ESOP vs ESPP: How Do These Employee Stock Benefit Plans Differ?

Posted by Aaron Juckett, CPA, CPC, QPA, QKA on Tue, Jul 27, 2021
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Employee stock ownership plans (ESOPs) and employee stock purchase plans (ESPPs) are both employee benefit plans that companies use to extend ownership benefits to employees. ESOPs and ESPPs both offer employers ways to help employees grow their retirement savings and build wealth.

In addition, both of these employee benefit plans can be powerful tools to promote employee engagement and a sense of shared culture and aligned values. Employees with an ownership stake in the business may be more attentive to the shared company vision and culture. That, in turn, can have positive effects on recruiting and retention, productivity, and long-term company success.

Despite their similar names, these two types of employee ownership benefits are quite different from one another. An ESOP is a qualified defined contribution retirement plan, so employees don’t purchase shares with their own money. An ESPP, on the other hand, is a plan that allows employees to use their own money to buy company shares at a discount.

In this article, we’ll compare ESOPs and ESPPs and clarify the distinctions between them.

ESPPs vs. ESOPs: Ownership and Taxation

In an ESPP, employees can choose to participate via payroll deduction to purchase company stock at a discounted price. Employees designate a percentage of income to be set aside and used to purchase company stock at a discount, at specified intervals.

ESPPs can be either qualified or nonqualified plans. In qualified ESPPs, employees are not taxed on the discount at the time when they buy stock. Instead, they later pay capital gains on the profits realized when they sell their shares. In nonqualified ESPPs, the difference between employee stock price and fair market value at purchase is taxed as ordinary income.

In either case, employees use their own money to purchase company stock in publicly traded companies, and shareholders who already own more than 5% of company stock are not eligible to participate in a company ESPP.

An ESOP, on the other hand, is always a qualified retirement plan. An ESOP is a defined contribution plan that rewards employees by proffering the value of stock ownership interest in the company over time. That is to say, ESOP employees don’t purchase shares using their own money. Rather, the ESOP company allocates stock ownership to employees via an ESOP trust, which holds the stock on employees’ behalf.

Stock value is earned and apportioned annually. When an ESOP employee retires or separates, the ESOP trust “buys back” the employee’s vested company stock at the current stock valuation price, and the employee is taxed on the stock value at that time.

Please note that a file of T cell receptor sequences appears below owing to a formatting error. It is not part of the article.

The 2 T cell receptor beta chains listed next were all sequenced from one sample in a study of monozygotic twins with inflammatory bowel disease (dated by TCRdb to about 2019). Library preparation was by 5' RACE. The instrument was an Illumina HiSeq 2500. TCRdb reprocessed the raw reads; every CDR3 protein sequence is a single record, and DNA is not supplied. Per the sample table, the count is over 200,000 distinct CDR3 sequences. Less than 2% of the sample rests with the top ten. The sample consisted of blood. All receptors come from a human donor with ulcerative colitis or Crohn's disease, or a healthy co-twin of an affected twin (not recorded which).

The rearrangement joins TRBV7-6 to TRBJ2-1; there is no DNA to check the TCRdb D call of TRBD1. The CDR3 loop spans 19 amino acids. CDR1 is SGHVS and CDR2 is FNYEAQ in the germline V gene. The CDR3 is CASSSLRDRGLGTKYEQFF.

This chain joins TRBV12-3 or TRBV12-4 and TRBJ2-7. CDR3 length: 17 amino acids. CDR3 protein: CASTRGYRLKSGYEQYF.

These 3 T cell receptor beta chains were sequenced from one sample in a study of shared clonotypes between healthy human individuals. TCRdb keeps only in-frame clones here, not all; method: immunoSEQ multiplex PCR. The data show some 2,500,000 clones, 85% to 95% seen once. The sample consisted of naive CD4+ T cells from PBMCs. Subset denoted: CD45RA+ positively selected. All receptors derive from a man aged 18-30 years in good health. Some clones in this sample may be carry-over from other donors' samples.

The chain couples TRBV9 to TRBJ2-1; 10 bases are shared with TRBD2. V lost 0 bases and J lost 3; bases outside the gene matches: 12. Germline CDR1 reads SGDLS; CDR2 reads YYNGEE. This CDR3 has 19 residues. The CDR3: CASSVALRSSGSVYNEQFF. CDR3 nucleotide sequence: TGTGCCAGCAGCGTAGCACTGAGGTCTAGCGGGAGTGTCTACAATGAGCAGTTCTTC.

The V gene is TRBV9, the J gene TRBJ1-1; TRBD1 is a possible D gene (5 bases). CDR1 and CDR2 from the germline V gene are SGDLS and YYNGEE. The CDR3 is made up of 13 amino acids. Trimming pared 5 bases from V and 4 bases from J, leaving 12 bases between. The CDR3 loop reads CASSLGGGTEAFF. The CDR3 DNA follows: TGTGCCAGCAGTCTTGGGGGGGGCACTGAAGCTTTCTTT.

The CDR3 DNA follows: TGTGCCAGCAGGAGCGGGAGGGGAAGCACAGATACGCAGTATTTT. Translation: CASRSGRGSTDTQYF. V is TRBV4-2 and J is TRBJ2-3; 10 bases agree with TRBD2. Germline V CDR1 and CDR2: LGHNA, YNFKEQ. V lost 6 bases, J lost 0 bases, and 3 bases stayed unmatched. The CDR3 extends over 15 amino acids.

At a Glance: Employee Stock Purchase Plan vs. ESOP

Attributes ESPP ESOP
Who pays for stock purchases? Employees Company contributes tax-deductible shares to ESOP trust
Do employees have access to stock accounts before retirement or separation? Yes No
What are the costs to establish and administer? Lower Higher
Which is used by public or private companies? Common in publicly held companies Common in closely held companies, sometimes used by public companies
When are participants taxed? When shares are sold At retirement
Can employees take shares with them? Yes No

 

An ESOP is More Than a Qualified Retirement Plan

An ESOP can also be an attractive exit strategy for a departing business owner. In a closely held private company, an ESOP can be created to purchase some or all of an owner’s shares, providing liquidity to the seller and attractive tax and cash advantages to the company. The departing owner can choose what percentage of shares to sell, up to 100%. This flexibility enables lifelong business owners to diversify their wealth in advance of retirement. 

In addition, business owners who sell more than 30% of their C corporation stock to an ESOP can defer capital gains on the sale. While proceeds from the sale of S corporation stock are taxed as capital gains, that compares favorably with the likelihood of paying a combination of income tax and capital gains on a typical third party sale.

Finally, selling a business to an ESOP empowers the seller to control their exit and remain in their position of leadership as long as they choose. This allows for a carefully planned and executed leadership succession, continuity of company culture, and even the opportunity for the seller to earn a fresh ownership stake as an employee participant in the ESOP defined contribution plan.

Discover the Powerful Advantages of an ESOP

Extending ownership stakes to employees while offering a controlled exit to the business owner are key advantages of an ESOP that support a smooth transition and ongoing success of the company. But the advantages don’t end there. An ESOP’s unique tax advantages can increase cash flow, creating a competitive edge for the company.

Learn about these advantages and more when you download our free eBook, Key Benefits of Incorporating an ESOP into Your Business Exit Strategy. You’ll see how an ESOP creates a friendly buyer for the sale of your business, can allow an owner to defer or avoid taxation on the business sale, and more. Just click the link below to download your copy.

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Topics: ESOP Benefits, Business Succession Planning

Aaron Juckett, CPA, CPC, QPA, QKA
Written by Aaron Juckett, CPA, CPC, QPA, QKA

Aaron is President and Founder of ESOP Partners and provides implementation, administration, and consulting services to hundreds of companies. He is a member of The ESOP Association (TEA) and the National Center for Employee Ownership (NCEO).

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